Thursday, March 20, 2008

LILAC conference: 2nd report

This is the second report on the LILAC (UK information literacy) conference which is taking place in Liverpool, UK, 17-19 March. In this post I’ll concentrate on workplace information literacy. Firstly, the photo is part of a poster which gave results of a survey of Australian Government librarians, that was carried out a few months ago (authors are Jennifer Kirton, Lyn Barham and Sean Brady, Wollongbar Agricultural Institute).

Some of the questions asked the librarians the extent to which they saw each of the six information literacy standards (as outlined in the ANZIIL framework) as being their job to develop with departmental staff. They also asked about the information literacy training that was carried out.
On Monday of the conference I attended a presentation from John Crawford on the study Christine Irving and he had been doing into workplace information literacy. This is part of their overall project in Information Literacy looking at the spectrum of sectors and including development of the Scottish Framework for information literacy (which I’ve blogged about before and which was the subject of a conference keynote). Their project website is at and there is a page specifically on workplace IL.

John started by highlighting some of the previous research into workplace learning, giving a summary which stated that “All theorists (e.g. Lave and Wenger) agree that learning in the workplace is a form of social interaction”, but that there is disagreement as to whether learning is exclusively situated in the particular workplace (or whether it is more amenable to influence from and to the outside world). John noted that the library literature and educational theory literature don’t connect (well, actually he talked of a “complete disjunction”) and one aspect which pedagogic literature neglects is that of intellectual property.

Another couple of points I’ll pick up are that he felt that “the daily round of tasks” could substitute for the curriculum in developing information literacy. This fits in with things I’ve blogged before about tying IL training in with workplace tasks or forms (such as linking into project cycles). The issue of “professional ideologies” was also raised, and I think there are parallels here to study of academics, where conceptions of information literacy are seen from the perspective of someone within an academic or professional grouping (e.g. a chemist’s perspective of information literacy).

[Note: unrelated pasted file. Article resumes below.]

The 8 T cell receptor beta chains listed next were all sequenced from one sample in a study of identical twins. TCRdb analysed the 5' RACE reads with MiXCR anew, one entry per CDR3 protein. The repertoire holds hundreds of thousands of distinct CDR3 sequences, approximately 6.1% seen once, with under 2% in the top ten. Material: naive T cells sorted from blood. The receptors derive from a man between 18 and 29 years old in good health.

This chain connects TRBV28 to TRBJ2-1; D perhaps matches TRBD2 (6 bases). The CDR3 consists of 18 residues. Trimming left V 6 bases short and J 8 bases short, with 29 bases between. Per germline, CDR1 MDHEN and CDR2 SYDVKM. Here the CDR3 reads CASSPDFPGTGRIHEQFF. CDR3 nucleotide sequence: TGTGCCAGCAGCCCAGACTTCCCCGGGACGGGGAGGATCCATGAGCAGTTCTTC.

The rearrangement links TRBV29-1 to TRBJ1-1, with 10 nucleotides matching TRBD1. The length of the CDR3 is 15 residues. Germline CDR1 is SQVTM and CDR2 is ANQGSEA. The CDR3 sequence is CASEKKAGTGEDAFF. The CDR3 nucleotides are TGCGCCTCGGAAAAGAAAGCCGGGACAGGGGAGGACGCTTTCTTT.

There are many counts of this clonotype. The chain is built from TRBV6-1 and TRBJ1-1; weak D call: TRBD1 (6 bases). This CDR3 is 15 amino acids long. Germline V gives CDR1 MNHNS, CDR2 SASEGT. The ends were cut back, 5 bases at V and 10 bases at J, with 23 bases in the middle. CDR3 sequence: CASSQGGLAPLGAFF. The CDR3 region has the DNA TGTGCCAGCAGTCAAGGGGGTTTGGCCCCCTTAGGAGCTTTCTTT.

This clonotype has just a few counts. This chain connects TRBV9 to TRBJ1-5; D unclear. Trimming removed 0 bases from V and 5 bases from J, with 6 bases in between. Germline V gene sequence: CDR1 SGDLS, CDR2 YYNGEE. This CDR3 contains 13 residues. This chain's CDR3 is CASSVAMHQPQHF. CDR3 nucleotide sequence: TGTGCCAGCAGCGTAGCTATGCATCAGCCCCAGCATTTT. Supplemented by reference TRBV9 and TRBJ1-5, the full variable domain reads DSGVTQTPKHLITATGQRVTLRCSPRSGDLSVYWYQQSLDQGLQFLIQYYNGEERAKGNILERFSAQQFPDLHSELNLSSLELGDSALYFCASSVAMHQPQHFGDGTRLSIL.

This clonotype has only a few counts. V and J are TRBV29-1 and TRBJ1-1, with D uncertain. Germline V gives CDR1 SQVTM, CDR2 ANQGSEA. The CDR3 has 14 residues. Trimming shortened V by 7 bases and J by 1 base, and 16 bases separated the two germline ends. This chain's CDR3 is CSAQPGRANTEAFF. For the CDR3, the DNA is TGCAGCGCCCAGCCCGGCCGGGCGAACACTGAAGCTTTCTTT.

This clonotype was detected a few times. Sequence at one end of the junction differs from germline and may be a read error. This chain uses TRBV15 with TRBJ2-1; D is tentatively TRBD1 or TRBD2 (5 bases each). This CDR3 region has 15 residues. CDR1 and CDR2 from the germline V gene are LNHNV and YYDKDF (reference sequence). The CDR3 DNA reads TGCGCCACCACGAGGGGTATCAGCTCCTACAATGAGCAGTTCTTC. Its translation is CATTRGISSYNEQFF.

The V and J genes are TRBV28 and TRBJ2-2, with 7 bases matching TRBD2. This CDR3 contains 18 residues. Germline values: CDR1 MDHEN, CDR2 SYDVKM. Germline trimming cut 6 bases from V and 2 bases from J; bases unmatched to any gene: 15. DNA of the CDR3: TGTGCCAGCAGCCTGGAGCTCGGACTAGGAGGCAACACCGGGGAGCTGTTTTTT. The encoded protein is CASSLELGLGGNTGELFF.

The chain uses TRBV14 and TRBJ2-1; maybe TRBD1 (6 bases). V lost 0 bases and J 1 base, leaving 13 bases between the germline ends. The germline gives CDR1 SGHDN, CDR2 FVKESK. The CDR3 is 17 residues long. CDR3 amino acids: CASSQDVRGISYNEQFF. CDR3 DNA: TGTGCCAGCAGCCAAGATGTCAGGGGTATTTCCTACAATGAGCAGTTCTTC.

John reported on findings from interviews with care home staff, staff at the Scottish Tribunal, Scottish Government, and Social work and NHS staff. As I would have expected, people were an important source of information in all cases, and this means that the role of human relationships in information activity needs to be taken into account. Adult literacies training was seen as "powerful driver" that might encourage information literacy.

Also unsurprisingly (I'm afraid), public libraries were not seen as relevant to people's workplace information needs. One point made in the conclusion was that "an understanding of what constitutes information literacy is widespread in the workplace but is often implicit rather than explicit and is based on qualifications, experience and networking activity." There was a lot of interesting material in teh presentation and John & Christine intend to write it up and also are pursuing follow up activities.

Finally I will briefly mention the i-skills in the workplace initiative, which Netskills have been carrying out. (NB for US readers this is not the ETS iskills, it is something that was called "i-skills" first ;-) This initiative is aimed at non-academic staff in further and higher education in the UK. There have been a number of workshops (firstly free, latterly with a modest fee) in which staff could reflect on their own i-skills and aim to develop them further. One tool that has been developed out of this work is a self-evaluation form online, so that people can identify which information literacy or information management skills they most need and how well they think they are doing in them. This is not a test, it is self-rating, but the profile gets stored online so you can refer back to it. This is in the final stages of development and should be made freely available. The website for this initiative (with information on resources and workshops) is at

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